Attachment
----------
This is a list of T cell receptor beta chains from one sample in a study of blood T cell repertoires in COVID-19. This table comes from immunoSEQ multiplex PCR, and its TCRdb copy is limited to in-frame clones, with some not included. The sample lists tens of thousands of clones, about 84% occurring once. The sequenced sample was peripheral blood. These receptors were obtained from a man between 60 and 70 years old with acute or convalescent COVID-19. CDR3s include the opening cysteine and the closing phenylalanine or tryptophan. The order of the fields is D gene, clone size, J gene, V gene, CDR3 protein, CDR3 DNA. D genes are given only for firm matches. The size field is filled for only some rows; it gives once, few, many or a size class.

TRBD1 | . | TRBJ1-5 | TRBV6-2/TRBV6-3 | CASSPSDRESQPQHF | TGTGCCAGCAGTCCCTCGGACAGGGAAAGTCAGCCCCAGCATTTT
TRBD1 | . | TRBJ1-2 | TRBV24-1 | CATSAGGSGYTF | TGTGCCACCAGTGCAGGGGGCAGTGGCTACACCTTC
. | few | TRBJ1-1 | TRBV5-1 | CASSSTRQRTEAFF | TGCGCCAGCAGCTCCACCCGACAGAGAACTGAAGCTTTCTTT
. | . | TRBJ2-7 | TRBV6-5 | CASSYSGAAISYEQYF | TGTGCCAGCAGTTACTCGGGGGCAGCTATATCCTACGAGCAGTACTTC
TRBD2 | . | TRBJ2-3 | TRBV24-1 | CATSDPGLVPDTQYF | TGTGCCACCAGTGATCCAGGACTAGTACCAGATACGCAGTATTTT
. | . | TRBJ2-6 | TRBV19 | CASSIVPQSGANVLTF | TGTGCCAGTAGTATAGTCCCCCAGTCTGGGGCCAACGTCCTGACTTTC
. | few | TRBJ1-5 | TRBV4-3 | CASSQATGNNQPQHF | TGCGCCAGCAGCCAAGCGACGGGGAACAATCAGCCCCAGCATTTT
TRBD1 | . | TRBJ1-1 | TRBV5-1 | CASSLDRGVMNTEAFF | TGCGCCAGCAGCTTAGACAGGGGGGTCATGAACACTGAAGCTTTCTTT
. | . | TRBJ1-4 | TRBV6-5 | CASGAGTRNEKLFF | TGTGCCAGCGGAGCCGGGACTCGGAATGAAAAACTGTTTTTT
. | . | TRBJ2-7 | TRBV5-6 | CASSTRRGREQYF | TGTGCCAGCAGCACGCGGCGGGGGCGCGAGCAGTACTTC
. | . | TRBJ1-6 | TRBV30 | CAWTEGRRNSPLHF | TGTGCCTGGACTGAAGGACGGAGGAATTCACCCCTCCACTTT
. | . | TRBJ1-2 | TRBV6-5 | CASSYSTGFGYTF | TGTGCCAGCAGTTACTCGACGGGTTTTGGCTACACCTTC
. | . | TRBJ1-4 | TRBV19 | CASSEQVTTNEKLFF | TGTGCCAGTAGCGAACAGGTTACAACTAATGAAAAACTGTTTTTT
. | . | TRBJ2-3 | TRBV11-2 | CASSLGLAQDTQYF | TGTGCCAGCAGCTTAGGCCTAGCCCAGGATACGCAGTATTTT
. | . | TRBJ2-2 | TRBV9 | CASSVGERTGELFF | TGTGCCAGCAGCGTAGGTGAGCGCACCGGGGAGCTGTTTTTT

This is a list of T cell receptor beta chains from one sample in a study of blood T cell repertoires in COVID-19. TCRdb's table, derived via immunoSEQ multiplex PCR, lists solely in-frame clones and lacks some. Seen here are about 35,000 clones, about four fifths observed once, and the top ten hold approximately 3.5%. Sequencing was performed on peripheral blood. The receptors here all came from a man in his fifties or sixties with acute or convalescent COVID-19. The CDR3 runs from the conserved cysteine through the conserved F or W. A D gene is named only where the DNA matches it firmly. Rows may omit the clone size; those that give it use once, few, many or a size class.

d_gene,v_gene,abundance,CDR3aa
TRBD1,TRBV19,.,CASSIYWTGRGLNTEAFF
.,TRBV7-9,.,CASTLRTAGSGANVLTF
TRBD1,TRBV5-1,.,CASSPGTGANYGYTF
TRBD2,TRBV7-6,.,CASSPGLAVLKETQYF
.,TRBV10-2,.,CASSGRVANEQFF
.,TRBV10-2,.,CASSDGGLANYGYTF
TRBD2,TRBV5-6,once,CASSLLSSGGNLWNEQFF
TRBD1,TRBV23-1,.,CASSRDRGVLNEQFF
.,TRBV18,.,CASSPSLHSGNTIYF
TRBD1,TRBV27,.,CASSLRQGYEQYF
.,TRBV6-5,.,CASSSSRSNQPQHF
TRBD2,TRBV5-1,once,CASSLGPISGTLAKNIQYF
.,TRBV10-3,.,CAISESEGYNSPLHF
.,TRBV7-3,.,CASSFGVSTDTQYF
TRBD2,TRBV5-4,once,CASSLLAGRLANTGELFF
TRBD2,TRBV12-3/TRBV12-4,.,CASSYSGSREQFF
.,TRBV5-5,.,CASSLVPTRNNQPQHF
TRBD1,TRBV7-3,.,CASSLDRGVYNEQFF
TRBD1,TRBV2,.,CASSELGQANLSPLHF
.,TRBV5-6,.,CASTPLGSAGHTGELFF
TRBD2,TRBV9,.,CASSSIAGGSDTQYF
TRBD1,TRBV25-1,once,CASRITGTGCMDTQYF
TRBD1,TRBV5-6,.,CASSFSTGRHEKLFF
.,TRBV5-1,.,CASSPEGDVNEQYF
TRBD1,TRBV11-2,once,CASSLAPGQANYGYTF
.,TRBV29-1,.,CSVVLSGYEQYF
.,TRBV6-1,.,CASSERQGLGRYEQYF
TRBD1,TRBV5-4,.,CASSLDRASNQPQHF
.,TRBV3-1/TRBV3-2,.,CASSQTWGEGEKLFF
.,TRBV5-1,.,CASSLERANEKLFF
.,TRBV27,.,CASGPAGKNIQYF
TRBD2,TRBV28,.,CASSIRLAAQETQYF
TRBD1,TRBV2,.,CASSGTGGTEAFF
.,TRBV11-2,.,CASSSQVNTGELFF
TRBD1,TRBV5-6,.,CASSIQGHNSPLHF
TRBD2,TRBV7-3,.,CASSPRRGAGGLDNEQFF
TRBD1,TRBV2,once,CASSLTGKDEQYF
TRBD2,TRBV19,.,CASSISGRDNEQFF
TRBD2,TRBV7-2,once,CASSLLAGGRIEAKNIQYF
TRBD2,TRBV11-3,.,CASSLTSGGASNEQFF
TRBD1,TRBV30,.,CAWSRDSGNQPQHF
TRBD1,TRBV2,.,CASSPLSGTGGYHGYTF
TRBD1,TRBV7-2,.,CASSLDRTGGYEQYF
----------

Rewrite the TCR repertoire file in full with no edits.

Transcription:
This is a list of T cell receptor beta chains from one sample in a study of blood T cell repertoires in COVID-19. This table comes from immunoSEQ multiplex PCR, and its TCRdb copy is limited to in-frame clones, with some not included. The sample lists tens of thousands of clones, about 84% occurring once. The sequenced sample was peripheral blood. These receptors were obtained from a man between 60 and 70 years old with acute or convalescent COVID-19. CDR3s include the opening cysteine and the closing phenylalanine or tryptophan. The order of the fields is D gene, clone size, J gene, V gene, CDR3 protein, CDR3 DNA. D genes are given only for firm matches. The size field is filled for only some rows; it gives once, few, many or a size class.

TRBD1 | . | TRBJ1-5 | TRBV6-2/TRBV6-3 | CASSPSDRESQPQHF | TGTGCCAGCAGTCCCTCGGACAGGGAAAGTCAGCCCCAGCATTTT
TRBD1 | . | TRBJ1-2 | TRBV24-1 | CATSAGGSGYTF | TGTGCCACCAGTGCAGGGGGCAGTGGCTACACCTTC
. | few | TRBJ1-1 | TRBV5-1 | CASSSTRQRTEAFF | TGCGCCAGCAGCTCCACCCGACAGAGAACTGAAGCTTTCTTT
. | . | TRBJ2-7 | TRBV6-5 | CASSYSGAAISYEQYF | TGTGCCAGCAGTTACTCGGGGGCAGCTATATCCTACGAGCAGTACTTC
TRBD2 | . | TRBJ2-3 | TRBV24-1 | CATSDPGLVPDTQYF | TGTGCCACCAGTGATCCAGGACTAGTACCAGATACGCAGTATTTT
. | . | TRBJ2-6 | TRBV19 | CASSIVPQSGANVLTF | TGTGCCAGTAGTATAGTCCCCCAGTCTGGGGCCAACGTCCTGACTTTC
. | few | TRBJ1-5 | TRBV4-3 | CASSQATGNNQPQHF | TGCGCCAGCAGCCAAGCGACGGGGAACAATCAGCCCCAGCATTTT
TRBD1 | . | TRBJ1-1 | TRBV5-1 | CASSLDRGVMNTEAFF | TGCGCCAGCAGCTTAGACAGGGGGGTCATGAACACTGAAGCTTTCTTT
. | . | TRBJ1-4 | TRBV6-5 | CASGAGTRNEKLFF | TGTGCCAGCGGAGCCGGGACTCGGAATGAAAAACTGTTTTTT
. | . | TRBJ2-7 | TRBV5-6 | CASSTRRGREQYF | TGTGCCAGCAGCACGCGGCGGGGGCGCGAGCAGTACTTC
. | . | TRBJ1-6 | TRBV30 | CAWTEGRRNSPLHF | TGTGCCTGGACTGAAGGACGGAGGAATTCACCCCTCCACTTT
. | . | TRBJ1-2 | TRBV6-5 | CASSYSTGFGYTF | TGTGCCAGCAGTTACTCGACGGGTTTTGGCTACACCTTC
. | . | TRBJ1-4 | TRBV19 | CASSEQVTTNEKLFF | TGTGCCAGTAGCGAACAGGTTACAACTAATGAAAAACTGTTTTTT
. | . | TRBJ2-3 | TRBV11-2 | CASSLGLAQDTQYF | TGTGCCAGCAGCTTAGGCCTAGCCCAGGATACGCAGTATTTT
. | . | TRBJ2-2 | TRBV9 | CASSVGERTGELFF | TGTGCCAGCAGCGTAGGTGAGCGCACCGGGGAGCTGTTTTTT

This is a list of T cell receptor beta chains from one sample in a study of blood T cell repertoires in COVID-19. TCRdb's table, derived via immunoSEQ multiplex PCR, lists solely in-frame clones and lacks some. Seen here are about 35,000 clones, about four fifths observed once, and the top ten hold approximately 3.5%. Sequencing was performed on peripheral blood. The receptors here all came from a man in his fifties or sixties with acute or convalescent COVID-19. The CDR3 runs from the conserved cysteine through the conserved F or W. A D gene is named only where the DNA matches it firmly. Rows may omit the clone size; those that give it use once, few, many or a size class.

d_gene,v_gene,abundance,CDR3aa
TRBD1,TRBV19,.,CASSIYWTGRGLNTEAFF
.,TRBV7-9,.,CASTLRTAGSGANVLTF
TRBD1,TRBV5-1,.,CASSPGTGANYGYTF
TRBD2,TRBV7-6,.,CASSPGLAVLKETQYF
.,TRBV10-2,.,CASSGRVANEQFF
.,TRBV10-2,.,CASSDGGLANYGYTF
TRBD2,TRBV5-6,once,CASSLLSSGGNLWNEQFF
TRBD1,TRBV23-1,.,CASSRDRGVLNEQFF
.,TRBV18,.,CASSPSLHSGNTIYF
TRBD1,TRBV27,.,CASSLRQGYEQYF
.,TRBV6-5,.,CASSSSRSNQPQHF
TRBD2,TRBV5-1,once,CASSLGPISGTLAKNIQYF
.,TRBV10-3,.,CAISESEGYNSPLHF
.,TRBV7-3,.,CASSFGVSTDTQYF
TRBD2,TRBV5-4,once,CASSLLAGRLANTGELFF
TRBD2,TRBV12-3/TRBV12-4,.,CASSYSGSREQFF
.,TRBV5-5,.,CASSLVPTRNNQPQHF
TRBD1,TRBV7-3,.,CASSLDRGVYNEQFF
TRBD1,TRBV2,.,CASSELGQANLSPLHF
.,TRBV5-6,.,CASTPLGSAGHTGELFF
TRBD2,TRBV9,.,CASSSIAGGSDTQYF
TRBD1,TRBV25-1,once,CASRITGTGCMDTQYF
TRBD1,TRBV5-6,.,CASSFSTGRHEKLFF
.,TRBV5-1,.,CASSPEGDVNEQYF
TRBD1,TRBV11-2,once,CASSLAPGQANYGYTF
.,TRBV29-1,.,CSVVLSGYEQYF
.,TRBV6-1,.,CASSERQGLGRYEQYF
TRBD1,TRBV5-4,.,CASSLDRASNQPQHF
.,TRBV3-1/TRBV3-2,.,CASSQTWGEGEKLFF
.,TRBV5-1,.,CASSLERANEKLFF
.,TRBV27,.,CASGPAGKNIQYF
TRBD2,TRBV28,.,CASSIRLAAQETQYF
TRBD1,TRBV2,.,CASSGTGGTEAFF
.,TRBV11-2,.,CASSSQVNTGELFF
TRBD1,TRBV5-6,.,CASSIQGHNSPLHF
TRBD2,TRBV7-3,.,CASSPRRGAGGLDNEQFF
TRBD1,TRBV2,once,CASSLTGKDEQYF
TRBD2,TRBV19,.,CASSISGRDNEQFF
TRBD2,TRBV7-2,once,CASSLLAGGRIEAKNIQYF
TRBD2,TRBV11-3,.,CASSLTSGGASNEQFF
TRBD1,TRBV30,.,CAWSRDSGNQPQHF
TRBD1,TRBV2,.,CASSPLSGTGGYHGYTF
TRBD1,TRBV7-2,.,CASSLDRTGGYEQYF